Gananoque mayor wants accessible EV charging stations

An electric vehicle Flo charging station in Gananoque with no accessibility features. Photo via LJI.

Walking by a local Flo/Tesla charging station in Gananoque a little while ago, the Town’s mayor, John Beddows, was struck by the fact it didn’t have accessibility features.

“There aren’t any wide parking spots, all of the chargers are behind curbs,” said Beddows.

The mayor was interested enough to do his own online searches over several days, looking for Tesla charging stations in Canada designed for access by people with mobility challenges.

“While I won’t say my search was exhaustive, I was struck by the fact that I couldn’t find a single picture of a Tesla charging station that is accessible,” said Beddows.

That didn’t sit well with the mayor, so much so that Beddows recently took to his own Facebook page to share his concerns about this topic with the community, and spoke with the media, as well.

“The ability to access a charging station is about the ability to access what is currently important, what will soon be an essential service,” said Beddows.

“Charging stations are not parking spots, charging stations provide a service. This means that making sure persons with disabilities who require accommodation are able to use them to re-charge their electric vehicles is about equitable access to an essential service.”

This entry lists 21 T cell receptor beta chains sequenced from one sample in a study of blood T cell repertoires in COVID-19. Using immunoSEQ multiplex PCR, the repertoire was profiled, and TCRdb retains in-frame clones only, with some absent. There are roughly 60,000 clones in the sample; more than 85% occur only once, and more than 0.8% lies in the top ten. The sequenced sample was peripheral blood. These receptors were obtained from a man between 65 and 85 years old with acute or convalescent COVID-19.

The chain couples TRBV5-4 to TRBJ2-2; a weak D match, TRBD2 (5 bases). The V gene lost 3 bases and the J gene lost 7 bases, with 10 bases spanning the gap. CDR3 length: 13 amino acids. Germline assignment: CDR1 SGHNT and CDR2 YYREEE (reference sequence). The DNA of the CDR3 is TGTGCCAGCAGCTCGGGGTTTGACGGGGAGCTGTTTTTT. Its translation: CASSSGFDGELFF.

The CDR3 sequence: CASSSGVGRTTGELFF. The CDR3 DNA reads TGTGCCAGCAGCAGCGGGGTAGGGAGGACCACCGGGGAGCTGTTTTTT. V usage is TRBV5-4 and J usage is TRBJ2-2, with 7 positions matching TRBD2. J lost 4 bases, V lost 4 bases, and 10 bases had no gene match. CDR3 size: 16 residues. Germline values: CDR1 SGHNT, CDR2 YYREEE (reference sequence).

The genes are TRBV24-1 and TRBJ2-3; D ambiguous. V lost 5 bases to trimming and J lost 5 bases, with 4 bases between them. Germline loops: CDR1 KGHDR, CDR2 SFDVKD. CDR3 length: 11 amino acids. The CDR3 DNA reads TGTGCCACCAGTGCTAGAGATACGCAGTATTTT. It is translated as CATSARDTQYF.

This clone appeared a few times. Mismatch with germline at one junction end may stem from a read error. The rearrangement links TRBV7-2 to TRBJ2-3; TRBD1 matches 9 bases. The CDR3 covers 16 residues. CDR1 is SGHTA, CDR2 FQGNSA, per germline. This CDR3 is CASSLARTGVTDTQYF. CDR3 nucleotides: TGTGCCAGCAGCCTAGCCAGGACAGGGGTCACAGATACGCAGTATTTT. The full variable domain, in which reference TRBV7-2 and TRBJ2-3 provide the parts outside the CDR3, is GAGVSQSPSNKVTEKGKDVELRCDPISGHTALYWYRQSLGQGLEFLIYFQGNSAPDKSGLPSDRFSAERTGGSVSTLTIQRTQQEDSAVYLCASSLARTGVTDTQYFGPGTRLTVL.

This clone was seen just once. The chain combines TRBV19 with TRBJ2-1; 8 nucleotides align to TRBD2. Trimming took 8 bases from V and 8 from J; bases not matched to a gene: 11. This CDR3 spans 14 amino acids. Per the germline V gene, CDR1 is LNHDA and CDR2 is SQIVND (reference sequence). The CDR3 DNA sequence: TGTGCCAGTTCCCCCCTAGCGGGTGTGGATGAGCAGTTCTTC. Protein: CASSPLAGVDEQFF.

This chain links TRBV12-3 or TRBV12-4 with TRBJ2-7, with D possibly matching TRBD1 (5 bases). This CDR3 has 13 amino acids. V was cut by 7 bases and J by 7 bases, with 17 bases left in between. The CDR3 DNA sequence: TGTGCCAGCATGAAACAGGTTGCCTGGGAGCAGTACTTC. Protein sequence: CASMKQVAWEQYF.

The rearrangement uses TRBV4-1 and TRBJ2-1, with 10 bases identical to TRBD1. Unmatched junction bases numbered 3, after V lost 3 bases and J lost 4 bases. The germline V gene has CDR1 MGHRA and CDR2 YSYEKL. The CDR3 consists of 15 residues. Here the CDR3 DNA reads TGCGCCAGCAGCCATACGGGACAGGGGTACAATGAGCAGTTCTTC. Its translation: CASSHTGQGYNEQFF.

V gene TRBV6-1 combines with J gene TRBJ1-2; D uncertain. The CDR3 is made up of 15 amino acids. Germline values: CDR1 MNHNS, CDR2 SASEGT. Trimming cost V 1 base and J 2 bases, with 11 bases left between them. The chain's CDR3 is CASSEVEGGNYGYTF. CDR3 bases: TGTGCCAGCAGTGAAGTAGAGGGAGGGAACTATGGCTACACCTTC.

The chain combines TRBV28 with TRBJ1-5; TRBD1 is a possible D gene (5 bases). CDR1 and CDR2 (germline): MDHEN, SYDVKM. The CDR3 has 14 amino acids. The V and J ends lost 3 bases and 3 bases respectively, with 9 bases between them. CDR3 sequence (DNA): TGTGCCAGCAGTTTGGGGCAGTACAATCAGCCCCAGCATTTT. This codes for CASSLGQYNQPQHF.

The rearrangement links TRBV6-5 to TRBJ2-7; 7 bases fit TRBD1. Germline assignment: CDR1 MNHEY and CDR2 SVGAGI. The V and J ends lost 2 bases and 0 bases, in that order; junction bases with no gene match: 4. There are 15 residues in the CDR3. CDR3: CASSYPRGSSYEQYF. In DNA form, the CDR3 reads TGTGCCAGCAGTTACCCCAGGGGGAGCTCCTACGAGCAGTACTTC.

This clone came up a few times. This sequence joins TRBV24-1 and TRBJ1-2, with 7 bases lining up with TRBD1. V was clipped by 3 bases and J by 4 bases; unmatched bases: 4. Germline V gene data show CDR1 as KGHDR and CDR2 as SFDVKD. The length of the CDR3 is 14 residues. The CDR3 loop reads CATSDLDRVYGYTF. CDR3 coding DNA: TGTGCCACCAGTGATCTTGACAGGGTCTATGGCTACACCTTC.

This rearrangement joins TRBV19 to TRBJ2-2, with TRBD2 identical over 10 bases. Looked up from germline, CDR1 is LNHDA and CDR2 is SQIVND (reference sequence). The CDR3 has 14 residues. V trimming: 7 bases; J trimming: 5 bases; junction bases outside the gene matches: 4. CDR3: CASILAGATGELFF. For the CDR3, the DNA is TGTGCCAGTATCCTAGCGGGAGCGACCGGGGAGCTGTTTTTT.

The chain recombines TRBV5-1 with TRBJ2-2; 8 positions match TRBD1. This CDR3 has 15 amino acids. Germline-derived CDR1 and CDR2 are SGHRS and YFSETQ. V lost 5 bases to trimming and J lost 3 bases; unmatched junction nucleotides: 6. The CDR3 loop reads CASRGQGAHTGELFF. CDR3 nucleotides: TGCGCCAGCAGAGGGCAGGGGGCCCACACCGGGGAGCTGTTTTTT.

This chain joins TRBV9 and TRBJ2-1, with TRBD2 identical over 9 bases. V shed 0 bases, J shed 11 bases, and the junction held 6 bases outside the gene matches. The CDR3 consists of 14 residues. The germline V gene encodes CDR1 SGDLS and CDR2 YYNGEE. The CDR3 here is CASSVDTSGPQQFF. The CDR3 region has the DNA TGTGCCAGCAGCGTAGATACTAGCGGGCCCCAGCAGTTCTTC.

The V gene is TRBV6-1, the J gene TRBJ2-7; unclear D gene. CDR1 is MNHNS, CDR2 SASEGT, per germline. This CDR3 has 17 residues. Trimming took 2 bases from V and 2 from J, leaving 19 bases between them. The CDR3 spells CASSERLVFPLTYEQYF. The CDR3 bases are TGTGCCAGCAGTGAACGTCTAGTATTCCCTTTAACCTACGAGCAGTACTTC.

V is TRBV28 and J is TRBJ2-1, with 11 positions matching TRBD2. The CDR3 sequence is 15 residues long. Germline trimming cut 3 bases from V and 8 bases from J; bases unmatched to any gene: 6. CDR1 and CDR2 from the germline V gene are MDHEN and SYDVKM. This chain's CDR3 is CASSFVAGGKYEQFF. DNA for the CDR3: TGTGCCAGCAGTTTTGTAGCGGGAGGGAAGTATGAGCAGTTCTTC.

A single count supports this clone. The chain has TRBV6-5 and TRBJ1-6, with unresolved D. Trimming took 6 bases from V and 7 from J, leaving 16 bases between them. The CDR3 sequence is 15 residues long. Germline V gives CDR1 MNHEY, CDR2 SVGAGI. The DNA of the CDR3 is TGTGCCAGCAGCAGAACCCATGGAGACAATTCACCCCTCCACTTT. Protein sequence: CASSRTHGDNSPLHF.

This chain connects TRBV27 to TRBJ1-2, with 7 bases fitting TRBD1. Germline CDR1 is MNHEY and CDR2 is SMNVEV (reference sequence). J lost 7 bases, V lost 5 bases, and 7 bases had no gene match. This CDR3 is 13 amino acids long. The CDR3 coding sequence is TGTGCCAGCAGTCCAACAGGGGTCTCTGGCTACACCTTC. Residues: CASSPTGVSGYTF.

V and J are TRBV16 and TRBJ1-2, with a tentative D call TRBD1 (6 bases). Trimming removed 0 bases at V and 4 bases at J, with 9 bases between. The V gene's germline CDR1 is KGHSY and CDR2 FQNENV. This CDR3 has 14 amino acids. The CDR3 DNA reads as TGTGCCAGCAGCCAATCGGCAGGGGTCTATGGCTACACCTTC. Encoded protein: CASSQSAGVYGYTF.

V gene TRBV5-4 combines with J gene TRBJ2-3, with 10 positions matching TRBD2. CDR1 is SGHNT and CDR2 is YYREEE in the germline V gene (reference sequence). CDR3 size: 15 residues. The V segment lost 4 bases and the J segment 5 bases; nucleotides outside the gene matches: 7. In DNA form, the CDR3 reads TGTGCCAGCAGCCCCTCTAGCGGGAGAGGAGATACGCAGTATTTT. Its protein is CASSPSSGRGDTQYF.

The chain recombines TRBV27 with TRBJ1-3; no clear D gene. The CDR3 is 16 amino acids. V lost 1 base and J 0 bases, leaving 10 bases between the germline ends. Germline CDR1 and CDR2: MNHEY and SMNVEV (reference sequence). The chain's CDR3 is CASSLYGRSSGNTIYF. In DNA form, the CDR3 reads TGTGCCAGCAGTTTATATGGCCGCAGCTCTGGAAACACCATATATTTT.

According to, which lists information for electric vehicle charging stations provincially and nationally, there are a total of 20 charging stations in the Town.

Given that Gananoque is roughly halfway between Montreal and Toronto, and that the number of electric vehicles in Gananoque will only increase as time passes, Beddows believes getting this right today is about making it right for the future.

There is currently an accessible charging station behind Town Hall.

“I’m going to bring a motion at the next meeting of Council to look for the best way to make sure that all future charging stations built in Gananoque include an accessible component, to make sure we are able to deliver equity of access in our town,” said Beddows.

Keith Dempsey is a Local Journalism Initiative (LJI) reporter who works out of the Brockville Recorder and Times. The LJI is funded by the Government of Canada.

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